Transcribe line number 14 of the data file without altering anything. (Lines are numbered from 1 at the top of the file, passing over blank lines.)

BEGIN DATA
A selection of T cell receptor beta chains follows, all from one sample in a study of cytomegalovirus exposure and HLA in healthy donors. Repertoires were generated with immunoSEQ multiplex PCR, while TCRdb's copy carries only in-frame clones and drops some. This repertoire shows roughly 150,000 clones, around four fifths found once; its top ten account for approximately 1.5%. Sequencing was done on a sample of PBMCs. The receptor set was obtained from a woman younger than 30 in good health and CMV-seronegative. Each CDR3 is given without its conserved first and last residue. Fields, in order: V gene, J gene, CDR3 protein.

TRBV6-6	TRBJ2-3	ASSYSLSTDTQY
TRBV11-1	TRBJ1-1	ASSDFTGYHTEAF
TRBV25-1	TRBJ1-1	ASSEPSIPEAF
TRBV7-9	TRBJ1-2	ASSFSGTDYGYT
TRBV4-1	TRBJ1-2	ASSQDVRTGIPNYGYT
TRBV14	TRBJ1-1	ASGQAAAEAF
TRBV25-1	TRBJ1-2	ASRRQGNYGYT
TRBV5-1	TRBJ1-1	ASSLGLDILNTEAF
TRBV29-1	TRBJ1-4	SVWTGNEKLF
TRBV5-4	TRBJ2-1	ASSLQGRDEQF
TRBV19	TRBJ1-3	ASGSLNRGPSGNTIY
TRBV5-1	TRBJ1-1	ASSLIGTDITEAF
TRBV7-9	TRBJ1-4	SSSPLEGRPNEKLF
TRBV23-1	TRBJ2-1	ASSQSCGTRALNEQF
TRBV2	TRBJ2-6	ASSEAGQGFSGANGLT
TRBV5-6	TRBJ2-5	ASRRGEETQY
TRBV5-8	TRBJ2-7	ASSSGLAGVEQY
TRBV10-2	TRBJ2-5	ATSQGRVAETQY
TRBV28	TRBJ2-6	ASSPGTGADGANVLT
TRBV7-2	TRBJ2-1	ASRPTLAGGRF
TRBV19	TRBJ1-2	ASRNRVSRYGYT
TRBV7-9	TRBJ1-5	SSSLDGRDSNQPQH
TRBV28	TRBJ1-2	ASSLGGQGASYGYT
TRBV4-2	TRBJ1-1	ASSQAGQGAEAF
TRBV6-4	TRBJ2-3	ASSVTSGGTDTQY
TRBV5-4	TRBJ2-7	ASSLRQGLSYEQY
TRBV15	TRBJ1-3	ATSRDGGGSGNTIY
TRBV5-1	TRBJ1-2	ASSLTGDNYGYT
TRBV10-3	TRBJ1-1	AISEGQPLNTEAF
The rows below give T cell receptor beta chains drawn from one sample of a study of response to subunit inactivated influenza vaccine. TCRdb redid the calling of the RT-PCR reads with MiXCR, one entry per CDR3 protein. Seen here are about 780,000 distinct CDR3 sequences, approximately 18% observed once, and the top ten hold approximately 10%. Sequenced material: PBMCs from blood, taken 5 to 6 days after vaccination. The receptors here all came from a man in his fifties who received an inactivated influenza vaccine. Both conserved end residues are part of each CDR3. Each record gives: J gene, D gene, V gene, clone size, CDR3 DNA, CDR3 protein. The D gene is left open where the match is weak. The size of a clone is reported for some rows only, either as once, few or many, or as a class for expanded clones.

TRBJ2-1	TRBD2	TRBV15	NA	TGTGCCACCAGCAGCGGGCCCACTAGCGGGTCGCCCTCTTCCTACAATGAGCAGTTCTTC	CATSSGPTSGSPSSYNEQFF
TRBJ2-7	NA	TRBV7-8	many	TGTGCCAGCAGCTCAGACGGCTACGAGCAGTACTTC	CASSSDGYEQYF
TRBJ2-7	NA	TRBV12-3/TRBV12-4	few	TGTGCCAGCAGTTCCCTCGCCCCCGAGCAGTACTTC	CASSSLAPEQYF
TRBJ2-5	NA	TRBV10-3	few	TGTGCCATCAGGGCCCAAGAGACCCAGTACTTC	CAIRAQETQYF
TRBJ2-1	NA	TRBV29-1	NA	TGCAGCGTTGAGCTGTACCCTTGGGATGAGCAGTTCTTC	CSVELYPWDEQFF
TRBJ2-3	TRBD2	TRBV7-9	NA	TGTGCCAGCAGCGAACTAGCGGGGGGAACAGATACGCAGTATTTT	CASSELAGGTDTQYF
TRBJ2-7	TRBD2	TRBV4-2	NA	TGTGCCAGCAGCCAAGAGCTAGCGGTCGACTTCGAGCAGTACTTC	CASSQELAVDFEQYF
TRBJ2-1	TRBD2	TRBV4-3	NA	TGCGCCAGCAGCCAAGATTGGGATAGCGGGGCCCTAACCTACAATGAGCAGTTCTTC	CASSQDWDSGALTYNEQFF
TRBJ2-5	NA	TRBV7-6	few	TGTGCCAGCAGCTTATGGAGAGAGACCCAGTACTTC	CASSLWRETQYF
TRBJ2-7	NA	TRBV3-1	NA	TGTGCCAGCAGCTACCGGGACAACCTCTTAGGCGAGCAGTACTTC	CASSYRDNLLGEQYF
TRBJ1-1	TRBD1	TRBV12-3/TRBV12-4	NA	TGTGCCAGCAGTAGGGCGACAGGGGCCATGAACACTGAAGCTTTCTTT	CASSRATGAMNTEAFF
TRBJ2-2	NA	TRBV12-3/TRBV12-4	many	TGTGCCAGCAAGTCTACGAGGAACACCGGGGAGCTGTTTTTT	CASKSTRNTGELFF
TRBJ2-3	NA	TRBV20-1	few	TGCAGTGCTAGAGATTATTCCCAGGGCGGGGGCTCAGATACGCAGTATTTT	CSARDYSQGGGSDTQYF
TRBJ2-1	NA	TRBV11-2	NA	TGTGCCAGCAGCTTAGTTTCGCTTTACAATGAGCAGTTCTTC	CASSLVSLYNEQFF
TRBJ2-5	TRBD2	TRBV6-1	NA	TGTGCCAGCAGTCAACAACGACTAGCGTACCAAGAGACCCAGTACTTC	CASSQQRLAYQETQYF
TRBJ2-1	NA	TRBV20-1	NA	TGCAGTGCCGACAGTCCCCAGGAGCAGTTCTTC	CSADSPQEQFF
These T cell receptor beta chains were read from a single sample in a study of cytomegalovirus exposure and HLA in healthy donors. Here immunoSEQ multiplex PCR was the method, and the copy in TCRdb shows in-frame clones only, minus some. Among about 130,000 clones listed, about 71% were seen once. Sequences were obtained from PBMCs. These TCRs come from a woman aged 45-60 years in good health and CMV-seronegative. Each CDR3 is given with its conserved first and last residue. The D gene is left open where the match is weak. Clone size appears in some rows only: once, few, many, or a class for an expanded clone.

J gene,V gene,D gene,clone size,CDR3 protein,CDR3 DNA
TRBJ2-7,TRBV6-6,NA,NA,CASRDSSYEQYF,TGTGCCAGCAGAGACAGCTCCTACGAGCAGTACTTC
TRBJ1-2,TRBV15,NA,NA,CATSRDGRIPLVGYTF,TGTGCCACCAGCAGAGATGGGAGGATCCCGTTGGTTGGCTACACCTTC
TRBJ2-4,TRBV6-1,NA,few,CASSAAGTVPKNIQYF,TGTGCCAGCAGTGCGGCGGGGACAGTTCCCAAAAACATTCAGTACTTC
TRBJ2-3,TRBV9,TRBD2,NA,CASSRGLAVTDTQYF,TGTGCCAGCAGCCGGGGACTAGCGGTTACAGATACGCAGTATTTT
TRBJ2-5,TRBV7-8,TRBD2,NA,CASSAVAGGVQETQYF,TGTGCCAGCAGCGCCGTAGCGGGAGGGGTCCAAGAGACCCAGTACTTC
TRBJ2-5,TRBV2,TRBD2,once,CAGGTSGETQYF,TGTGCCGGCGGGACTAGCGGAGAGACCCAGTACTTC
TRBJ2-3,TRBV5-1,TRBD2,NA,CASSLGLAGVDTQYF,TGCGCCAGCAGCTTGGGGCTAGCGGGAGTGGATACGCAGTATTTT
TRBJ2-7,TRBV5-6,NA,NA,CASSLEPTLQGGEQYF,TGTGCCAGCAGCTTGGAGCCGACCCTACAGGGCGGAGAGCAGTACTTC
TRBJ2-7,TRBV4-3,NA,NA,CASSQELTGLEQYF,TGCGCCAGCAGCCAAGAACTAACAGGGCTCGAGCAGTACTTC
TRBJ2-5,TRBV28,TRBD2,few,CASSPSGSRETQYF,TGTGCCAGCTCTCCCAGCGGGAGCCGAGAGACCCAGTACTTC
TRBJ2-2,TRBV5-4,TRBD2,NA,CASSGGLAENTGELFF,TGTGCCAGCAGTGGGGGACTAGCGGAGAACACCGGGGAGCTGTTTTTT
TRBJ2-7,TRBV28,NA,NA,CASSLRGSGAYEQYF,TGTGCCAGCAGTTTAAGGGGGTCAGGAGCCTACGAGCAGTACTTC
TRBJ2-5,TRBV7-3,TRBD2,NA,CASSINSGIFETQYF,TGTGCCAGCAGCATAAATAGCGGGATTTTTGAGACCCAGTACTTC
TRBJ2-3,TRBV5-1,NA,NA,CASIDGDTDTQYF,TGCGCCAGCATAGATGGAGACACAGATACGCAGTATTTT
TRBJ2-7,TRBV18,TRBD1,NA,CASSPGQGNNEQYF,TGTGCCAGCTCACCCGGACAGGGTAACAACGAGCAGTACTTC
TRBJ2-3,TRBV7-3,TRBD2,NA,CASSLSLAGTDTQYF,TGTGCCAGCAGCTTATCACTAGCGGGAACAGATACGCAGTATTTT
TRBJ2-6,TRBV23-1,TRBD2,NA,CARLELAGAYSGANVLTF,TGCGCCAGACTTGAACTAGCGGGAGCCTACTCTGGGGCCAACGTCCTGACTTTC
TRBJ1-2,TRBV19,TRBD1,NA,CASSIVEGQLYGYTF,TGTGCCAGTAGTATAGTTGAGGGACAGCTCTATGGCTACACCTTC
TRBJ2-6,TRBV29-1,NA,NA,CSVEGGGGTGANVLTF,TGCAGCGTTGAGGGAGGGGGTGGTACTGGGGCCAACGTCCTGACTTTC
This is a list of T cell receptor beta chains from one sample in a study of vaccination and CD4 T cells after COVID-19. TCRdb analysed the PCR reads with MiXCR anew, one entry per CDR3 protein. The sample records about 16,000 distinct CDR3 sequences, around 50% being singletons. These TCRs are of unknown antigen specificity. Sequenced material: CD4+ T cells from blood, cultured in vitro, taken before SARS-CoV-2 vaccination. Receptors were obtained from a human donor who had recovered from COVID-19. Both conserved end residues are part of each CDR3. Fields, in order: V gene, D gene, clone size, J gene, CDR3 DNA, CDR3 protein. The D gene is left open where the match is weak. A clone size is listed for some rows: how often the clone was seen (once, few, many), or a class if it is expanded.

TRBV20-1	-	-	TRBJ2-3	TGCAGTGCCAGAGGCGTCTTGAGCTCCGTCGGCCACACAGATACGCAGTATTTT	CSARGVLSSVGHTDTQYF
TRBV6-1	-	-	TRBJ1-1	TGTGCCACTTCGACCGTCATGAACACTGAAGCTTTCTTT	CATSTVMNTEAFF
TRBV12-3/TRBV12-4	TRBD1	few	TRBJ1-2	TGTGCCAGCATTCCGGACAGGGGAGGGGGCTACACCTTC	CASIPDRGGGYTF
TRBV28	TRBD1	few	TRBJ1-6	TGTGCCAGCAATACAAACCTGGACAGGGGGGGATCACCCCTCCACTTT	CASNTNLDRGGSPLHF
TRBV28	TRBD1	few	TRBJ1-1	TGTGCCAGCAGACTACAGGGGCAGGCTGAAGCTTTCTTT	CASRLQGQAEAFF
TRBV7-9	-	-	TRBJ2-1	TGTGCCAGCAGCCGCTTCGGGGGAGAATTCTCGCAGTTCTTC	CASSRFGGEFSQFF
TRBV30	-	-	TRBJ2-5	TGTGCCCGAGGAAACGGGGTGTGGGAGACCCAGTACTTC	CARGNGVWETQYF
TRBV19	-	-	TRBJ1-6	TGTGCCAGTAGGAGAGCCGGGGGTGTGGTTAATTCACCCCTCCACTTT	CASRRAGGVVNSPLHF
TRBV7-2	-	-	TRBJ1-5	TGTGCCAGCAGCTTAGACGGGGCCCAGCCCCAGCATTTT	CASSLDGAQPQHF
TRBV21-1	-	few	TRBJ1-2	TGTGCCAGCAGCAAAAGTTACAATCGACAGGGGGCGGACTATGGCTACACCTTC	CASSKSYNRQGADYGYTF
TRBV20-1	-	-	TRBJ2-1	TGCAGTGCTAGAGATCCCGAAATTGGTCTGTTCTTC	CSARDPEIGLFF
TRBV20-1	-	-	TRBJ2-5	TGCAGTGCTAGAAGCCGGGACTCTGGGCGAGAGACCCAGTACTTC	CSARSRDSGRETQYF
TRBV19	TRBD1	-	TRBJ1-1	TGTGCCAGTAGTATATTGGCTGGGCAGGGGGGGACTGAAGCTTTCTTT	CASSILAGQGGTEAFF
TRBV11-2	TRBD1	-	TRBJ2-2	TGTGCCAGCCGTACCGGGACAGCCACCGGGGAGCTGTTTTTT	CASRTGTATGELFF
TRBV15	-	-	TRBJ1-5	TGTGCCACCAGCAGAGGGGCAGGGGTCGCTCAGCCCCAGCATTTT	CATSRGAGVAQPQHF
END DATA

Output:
TRBV7-9	TRBJ1-4	SSSPLEGRPNEKLF